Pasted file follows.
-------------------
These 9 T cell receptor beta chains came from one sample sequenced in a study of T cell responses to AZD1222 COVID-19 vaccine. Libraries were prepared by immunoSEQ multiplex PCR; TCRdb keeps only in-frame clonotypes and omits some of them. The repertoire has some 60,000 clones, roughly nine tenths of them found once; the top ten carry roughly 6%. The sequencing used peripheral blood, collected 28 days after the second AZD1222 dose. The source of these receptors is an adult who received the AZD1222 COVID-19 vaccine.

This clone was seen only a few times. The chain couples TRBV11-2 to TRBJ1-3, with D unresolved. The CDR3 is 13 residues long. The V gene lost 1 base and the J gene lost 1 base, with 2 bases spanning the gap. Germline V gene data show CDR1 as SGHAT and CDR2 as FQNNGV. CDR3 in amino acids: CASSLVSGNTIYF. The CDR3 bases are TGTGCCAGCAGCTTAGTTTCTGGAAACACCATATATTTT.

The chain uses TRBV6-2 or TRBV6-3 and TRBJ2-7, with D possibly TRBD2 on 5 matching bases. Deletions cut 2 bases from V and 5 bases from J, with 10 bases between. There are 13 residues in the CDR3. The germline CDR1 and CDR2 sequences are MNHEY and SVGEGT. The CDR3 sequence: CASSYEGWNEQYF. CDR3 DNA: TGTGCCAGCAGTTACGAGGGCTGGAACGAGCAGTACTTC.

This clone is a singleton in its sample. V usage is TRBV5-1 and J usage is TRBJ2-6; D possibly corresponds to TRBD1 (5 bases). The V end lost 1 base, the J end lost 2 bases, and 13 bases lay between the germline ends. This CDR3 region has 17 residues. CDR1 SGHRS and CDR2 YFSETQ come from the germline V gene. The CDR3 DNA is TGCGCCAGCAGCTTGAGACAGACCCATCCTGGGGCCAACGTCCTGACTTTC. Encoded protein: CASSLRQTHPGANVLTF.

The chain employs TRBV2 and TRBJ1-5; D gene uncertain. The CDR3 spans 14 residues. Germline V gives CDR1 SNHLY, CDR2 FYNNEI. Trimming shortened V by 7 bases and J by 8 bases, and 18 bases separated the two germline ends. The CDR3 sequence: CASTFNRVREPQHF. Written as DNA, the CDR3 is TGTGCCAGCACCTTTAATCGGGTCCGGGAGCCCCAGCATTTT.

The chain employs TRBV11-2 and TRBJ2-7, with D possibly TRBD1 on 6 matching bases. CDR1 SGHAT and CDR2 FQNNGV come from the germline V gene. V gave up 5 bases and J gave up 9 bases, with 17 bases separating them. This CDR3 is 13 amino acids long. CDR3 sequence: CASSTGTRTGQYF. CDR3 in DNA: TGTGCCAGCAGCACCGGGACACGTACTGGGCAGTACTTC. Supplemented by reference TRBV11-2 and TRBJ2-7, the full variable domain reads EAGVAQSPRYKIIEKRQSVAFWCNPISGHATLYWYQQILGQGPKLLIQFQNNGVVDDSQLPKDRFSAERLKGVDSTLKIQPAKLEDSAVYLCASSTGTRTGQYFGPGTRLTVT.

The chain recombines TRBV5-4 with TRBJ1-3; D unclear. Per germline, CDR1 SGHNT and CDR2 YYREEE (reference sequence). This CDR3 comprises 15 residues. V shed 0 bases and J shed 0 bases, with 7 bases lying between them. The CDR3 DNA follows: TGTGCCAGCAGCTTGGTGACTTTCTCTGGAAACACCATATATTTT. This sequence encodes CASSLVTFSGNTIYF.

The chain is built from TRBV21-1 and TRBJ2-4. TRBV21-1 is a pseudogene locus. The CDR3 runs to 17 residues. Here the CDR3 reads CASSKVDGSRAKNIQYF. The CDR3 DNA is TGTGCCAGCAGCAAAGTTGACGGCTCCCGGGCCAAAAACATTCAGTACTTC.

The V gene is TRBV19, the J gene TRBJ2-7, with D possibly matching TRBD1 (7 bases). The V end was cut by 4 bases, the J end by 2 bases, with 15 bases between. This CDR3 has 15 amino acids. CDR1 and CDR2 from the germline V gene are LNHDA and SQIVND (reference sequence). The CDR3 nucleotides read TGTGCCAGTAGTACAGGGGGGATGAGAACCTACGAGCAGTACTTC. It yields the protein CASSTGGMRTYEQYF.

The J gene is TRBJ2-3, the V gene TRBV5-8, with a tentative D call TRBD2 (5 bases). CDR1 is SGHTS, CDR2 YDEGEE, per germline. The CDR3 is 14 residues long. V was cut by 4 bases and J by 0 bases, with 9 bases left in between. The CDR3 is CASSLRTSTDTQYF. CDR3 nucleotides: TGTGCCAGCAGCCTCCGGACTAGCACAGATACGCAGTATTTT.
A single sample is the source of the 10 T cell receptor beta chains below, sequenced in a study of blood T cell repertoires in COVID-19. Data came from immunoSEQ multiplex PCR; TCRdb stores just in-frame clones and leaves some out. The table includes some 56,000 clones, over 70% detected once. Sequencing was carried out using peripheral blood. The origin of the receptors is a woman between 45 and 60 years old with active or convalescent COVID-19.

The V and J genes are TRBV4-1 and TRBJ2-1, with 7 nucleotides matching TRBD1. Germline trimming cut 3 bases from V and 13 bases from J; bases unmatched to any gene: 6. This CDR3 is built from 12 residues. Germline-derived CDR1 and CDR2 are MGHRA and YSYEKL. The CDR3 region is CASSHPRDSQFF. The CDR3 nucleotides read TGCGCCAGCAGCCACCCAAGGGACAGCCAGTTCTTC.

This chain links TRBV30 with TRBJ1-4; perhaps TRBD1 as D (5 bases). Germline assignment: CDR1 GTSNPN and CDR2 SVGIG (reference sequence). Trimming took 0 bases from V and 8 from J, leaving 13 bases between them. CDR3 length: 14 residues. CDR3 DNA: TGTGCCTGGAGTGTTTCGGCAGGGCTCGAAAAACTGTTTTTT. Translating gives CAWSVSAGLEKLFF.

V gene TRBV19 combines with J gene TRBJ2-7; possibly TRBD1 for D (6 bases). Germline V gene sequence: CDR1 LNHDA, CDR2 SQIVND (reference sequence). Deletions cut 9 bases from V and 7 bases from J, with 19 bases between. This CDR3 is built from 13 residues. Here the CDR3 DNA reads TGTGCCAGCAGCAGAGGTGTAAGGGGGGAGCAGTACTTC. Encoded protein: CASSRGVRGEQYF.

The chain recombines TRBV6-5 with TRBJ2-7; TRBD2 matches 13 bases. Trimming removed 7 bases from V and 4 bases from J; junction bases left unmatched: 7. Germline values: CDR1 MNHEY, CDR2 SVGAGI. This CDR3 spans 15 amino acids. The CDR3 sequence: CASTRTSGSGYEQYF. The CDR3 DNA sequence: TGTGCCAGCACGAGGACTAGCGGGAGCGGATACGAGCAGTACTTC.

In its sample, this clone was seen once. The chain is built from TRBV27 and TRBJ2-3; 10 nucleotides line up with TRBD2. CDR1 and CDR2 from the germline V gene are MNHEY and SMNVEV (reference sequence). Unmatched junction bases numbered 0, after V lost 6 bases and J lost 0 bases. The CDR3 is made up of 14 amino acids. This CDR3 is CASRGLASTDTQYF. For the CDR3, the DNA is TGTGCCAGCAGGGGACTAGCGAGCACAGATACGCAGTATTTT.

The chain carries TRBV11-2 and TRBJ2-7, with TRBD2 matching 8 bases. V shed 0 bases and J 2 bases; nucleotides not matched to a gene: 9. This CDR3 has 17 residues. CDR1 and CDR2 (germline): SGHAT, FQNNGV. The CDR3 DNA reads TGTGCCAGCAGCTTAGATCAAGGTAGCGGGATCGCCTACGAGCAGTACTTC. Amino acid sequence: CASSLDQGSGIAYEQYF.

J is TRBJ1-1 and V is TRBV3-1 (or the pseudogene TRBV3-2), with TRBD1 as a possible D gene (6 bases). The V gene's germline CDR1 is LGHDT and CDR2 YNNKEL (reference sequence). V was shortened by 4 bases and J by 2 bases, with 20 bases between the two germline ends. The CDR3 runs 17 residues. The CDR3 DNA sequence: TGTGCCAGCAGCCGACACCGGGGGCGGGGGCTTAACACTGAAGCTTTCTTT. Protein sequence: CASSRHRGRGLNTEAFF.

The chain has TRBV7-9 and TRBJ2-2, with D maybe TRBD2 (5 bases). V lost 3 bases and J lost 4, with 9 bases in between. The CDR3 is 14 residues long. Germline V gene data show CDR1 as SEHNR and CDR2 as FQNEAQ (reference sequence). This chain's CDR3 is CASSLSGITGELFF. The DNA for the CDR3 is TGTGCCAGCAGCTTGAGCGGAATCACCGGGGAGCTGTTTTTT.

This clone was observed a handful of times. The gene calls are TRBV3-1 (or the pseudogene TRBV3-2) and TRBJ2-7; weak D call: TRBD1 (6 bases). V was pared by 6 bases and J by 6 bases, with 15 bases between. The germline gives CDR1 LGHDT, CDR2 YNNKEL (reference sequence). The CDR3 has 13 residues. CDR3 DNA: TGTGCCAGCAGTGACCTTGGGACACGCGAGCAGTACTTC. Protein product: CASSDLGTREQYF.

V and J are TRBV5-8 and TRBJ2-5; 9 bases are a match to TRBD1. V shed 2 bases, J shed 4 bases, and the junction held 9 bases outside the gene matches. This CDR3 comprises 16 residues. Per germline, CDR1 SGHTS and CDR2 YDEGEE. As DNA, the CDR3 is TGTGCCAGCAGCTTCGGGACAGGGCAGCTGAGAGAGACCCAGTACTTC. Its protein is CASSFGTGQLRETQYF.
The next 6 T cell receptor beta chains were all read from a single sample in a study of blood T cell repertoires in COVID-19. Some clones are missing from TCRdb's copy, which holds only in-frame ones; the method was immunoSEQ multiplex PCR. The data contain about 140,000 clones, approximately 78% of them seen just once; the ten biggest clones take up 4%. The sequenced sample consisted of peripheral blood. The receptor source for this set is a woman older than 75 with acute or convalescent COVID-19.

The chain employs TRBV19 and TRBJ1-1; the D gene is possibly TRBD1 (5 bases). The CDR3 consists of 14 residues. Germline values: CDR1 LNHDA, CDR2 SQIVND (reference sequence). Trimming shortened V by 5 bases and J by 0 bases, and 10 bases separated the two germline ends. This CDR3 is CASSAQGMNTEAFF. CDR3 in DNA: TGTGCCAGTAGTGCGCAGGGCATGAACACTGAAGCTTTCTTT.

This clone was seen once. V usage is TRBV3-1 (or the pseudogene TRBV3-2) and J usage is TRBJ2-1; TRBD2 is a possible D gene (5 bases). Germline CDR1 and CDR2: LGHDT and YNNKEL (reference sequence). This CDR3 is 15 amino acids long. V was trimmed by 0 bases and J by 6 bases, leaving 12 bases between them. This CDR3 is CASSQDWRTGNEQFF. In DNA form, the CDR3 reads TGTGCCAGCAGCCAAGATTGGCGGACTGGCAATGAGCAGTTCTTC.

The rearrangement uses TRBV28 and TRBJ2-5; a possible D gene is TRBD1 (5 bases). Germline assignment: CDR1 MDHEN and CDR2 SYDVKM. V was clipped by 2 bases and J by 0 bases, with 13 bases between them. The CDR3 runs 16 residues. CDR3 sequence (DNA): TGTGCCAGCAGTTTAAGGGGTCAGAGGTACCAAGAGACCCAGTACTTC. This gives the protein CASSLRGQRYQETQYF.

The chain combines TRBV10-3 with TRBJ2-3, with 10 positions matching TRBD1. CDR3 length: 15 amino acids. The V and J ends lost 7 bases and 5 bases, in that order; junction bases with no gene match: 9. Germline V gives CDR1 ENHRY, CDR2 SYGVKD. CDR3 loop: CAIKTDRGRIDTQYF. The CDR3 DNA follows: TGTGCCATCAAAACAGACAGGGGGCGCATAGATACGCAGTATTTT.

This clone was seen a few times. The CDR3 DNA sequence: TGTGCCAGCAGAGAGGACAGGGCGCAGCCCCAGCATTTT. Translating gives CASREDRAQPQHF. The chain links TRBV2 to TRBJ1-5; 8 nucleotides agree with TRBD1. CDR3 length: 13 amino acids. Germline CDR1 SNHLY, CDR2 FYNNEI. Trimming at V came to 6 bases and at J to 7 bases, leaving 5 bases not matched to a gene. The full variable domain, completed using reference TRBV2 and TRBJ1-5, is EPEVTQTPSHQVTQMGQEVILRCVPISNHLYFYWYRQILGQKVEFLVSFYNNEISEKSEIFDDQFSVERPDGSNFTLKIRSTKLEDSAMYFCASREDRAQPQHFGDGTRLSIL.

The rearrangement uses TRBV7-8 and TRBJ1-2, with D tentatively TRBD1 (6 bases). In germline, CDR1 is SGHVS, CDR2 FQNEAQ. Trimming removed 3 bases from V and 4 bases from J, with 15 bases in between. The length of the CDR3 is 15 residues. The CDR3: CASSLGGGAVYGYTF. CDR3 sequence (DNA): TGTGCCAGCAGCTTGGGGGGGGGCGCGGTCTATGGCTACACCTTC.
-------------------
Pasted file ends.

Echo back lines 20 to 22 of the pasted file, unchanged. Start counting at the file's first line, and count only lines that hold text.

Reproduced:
This clone was observed a handful of times. The gene calls are TRBV3-1 (or the pseudogene TRBV3-2) and TRBJ2-7; weak D call: TRBD1 (6 bases). V was pared by 6 bases and J by 6 bases, with 15 bases between. The germline gives CDR1 LGHDT, CDR2 YNNKEL (reference sequence). The CDR3 has 13 residues. CDR3 DNA: TGTGCCAGCAGTGACCTTGGGACACGCGAGCAGTACTTC. Protein product: CASSDLGTREQYF.

V and J are TRBV5-8 and TRBJ2-5; 9 bases are a match to TRBD1. V shed 2 bases, J shed 4 bases, and the junction held 9 bases outside the gene matches. This CDR3 comprises 16 residues. Per germline, CDR1 SGHTS and CDR2 YDEGEE. As DNA, the CDR3 is TGTGCCAGCAGCTTCGGGACAGGGCAGCTGAGAGAGACCCAGTACTTC. Its protein is CASSFGTGQLRETQYF.
The next 6 T cell receptor beta chains were all read from a single sample in a study of blood T cell repertoires in COVID-19. Some clones are missing from TCRdb's copy, which holds only in-frame ones; the method was immunoSEQ multiplex PCR. The data contain about 140,000 clones, approximately 78% of them seen just once; the ten biggest clones take up 4%. The sequenced sample consisted of peripheral blood. The receptor source for this set is a woman older than 75 with acute or convalescent COVID-19.